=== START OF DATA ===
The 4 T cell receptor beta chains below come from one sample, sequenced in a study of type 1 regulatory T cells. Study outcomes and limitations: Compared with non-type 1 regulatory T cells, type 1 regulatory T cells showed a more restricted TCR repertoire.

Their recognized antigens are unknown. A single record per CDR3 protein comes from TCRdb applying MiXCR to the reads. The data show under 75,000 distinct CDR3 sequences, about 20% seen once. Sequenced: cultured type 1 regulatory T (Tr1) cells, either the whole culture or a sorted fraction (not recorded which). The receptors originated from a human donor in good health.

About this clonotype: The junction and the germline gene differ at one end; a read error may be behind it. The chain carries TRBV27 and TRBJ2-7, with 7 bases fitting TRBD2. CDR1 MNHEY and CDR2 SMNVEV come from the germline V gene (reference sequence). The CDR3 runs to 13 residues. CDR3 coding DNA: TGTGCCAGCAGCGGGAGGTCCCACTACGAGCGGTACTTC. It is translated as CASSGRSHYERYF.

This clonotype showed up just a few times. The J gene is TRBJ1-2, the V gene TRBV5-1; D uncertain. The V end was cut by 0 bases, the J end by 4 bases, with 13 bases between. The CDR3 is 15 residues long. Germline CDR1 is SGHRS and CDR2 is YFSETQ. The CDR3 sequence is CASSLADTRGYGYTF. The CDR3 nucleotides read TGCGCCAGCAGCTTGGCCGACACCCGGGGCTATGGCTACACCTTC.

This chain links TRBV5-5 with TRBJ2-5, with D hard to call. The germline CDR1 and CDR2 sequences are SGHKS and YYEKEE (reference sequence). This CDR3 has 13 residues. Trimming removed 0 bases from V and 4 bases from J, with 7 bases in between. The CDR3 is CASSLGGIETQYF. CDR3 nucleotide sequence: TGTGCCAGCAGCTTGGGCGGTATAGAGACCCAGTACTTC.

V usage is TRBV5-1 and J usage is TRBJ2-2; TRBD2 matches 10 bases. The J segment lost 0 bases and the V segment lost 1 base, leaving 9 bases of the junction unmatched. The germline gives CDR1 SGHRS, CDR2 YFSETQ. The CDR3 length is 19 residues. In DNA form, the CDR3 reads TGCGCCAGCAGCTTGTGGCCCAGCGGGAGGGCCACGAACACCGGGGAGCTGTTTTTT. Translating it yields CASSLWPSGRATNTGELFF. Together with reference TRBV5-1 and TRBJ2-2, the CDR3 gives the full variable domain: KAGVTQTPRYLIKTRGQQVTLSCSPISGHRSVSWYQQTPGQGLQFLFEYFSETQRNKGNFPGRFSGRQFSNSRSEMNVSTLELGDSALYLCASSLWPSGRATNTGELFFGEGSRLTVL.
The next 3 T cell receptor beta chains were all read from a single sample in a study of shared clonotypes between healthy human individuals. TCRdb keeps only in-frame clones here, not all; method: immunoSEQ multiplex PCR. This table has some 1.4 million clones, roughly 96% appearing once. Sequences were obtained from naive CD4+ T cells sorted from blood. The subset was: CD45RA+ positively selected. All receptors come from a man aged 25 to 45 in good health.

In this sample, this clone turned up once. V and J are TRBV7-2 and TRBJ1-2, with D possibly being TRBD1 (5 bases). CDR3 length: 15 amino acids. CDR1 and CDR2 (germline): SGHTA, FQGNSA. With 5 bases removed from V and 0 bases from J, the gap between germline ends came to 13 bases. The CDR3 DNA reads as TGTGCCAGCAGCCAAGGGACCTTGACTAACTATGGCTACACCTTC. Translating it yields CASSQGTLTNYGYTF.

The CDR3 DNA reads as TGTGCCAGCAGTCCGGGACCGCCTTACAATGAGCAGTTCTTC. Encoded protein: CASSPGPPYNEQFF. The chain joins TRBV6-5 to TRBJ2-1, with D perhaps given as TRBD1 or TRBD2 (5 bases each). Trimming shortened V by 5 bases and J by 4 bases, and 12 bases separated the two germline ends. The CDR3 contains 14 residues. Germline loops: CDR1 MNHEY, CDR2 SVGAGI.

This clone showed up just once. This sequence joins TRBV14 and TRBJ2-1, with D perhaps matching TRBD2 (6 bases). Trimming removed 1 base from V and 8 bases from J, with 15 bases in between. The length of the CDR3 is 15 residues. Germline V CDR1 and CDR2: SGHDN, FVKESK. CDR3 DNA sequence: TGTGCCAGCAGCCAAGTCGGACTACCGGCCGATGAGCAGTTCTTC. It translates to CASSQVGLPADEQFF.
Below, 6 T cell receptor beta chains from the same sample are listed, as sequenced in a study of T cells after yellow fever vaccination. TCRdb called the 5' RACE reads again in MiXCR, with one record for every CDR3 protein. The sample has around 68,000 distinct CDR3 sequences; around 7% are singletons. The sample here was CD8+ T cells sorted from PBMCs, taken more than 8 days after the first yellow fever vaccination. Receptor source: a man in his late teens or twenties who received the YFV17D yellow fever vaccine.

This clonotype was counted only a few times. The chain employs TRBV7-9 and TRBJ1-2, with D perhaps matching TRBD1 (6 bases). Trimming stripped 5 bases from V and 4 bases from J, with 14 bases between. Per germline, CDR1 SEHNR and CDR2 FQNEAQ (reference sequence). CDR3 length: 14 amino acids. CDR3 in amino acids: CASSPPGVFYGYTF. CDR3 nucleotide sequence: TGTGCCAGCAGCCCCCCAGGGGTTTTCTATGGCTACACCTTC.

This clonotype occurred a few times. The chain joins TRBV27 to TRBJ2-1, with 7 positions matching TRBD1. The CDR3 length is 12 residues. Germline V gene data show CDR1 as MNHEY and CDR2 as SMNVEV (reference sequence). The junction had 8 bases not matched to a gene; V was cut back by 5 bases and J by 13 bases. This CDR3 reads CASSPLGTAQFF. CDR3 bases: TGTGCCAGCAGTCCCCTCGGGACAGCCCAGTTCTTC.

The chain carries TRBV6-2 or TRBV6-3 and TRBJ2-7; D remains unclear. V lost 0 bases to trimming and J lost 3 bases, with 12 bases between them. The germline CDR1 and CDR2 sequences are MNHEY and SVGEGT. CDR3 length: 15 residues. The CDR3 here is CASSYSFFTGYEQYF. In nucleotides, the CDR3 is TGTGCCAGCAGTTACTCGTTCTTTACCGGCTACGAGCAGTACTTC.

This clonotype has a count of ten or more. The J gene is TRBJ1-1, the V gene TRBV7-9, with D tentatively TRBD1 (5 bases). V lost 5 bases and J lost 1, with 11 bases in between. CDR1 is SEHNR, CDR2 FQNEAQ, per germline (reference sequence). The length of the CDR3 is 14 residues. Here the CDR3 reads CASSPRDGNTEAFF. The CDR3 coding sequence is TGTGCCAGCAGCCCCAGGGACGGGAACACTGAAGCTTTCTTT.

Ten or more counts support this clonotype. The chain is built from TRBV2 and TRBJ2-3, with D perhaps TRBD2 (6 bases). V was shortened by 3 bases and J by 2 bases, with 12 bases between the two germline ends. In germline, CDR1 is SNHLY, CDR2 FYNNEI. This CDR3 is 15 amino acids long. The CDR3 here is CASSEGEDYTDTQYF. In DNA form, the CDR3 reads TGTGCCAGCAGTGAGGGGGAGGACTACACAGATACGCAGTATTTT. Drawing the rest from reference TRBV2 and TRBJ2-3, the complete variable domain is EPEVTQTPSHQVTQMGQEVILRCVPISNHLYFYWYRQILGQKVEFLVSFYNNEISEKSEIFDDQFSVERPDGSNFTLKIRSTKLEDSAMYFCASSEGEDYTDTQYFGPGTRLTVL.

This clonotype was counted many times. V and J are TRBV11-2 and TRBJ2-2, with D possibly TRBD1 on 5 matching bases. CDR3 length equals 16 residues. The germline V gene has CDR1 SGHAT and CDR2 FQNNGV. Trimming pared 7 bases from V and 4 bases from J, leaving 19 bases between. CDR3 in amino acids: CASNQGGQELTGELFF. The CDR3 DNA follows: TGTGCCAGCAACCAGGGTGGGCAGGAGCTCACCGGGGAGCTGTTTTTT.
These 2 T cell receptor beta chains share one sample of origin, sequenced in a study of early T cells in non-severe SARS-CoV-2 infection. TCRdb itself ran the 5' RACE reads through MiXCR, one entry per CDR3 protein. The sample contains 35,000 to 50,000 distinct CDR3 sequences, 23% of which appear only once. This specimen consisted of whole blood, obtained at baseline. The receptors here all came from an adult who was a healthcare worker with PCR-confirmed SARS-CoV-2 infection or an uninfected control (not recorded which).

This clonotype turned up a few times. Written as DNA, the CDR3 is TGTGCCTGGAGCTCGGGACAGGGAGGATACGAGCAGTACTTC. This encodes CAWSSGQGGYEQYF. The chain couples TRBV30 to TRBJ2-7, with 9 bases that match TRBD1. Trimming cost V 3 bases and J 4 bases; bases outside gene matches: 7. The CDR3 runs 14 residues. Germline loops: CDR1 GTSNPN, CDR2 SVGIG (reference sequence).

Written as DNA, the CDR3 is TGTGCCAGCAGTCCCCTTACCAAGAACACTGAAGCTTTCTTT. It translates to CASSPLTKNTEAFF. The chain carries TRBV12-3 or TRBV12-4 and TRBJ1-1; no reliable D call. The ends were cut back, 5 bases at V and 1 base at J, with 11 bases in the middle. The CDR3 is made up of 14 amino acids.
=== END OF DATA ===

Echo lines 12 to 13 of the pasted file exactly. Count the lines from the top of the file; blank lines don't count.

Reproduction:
This clonotype was counted only a few times. The chain employs TRBV7-9 and TRBJ1-2, with D perhaps matching TRBD1 (6 bases). Trimming stripped 5 bases from V and 4 bases from J, with 14 bases between. Per germline, CDR1 SEHNR and CDR2 FQNEAQ (reference sequence). CDR3 length: 14 amino acids. CDR3 in amino acids: CASSPPGVFYGYTF. CDR3 nucleotide sequence: TGTGCCAGCAGCCCCCCAGGGGTTTTCTATGGCTACACCTTC.

This clonotype occurred a few times. The chain joins TRBV27 to TRBJ2-1, with 7 positions matching TRBD1. The CDR3 length is 12 residues. Germline V gene data show CDR1 as MNHEY and CDR2 as SMNVEV (reference sequence). The junction had 8 bases not matched to a gene; V was cut back by 5 bases and J by 13 bases. This CDR3 reads CASSPLGTAQFF. CDR3 bases: TGTGCCAGCAGTCCCCTCGGGACAGCCCAGTTCTTC.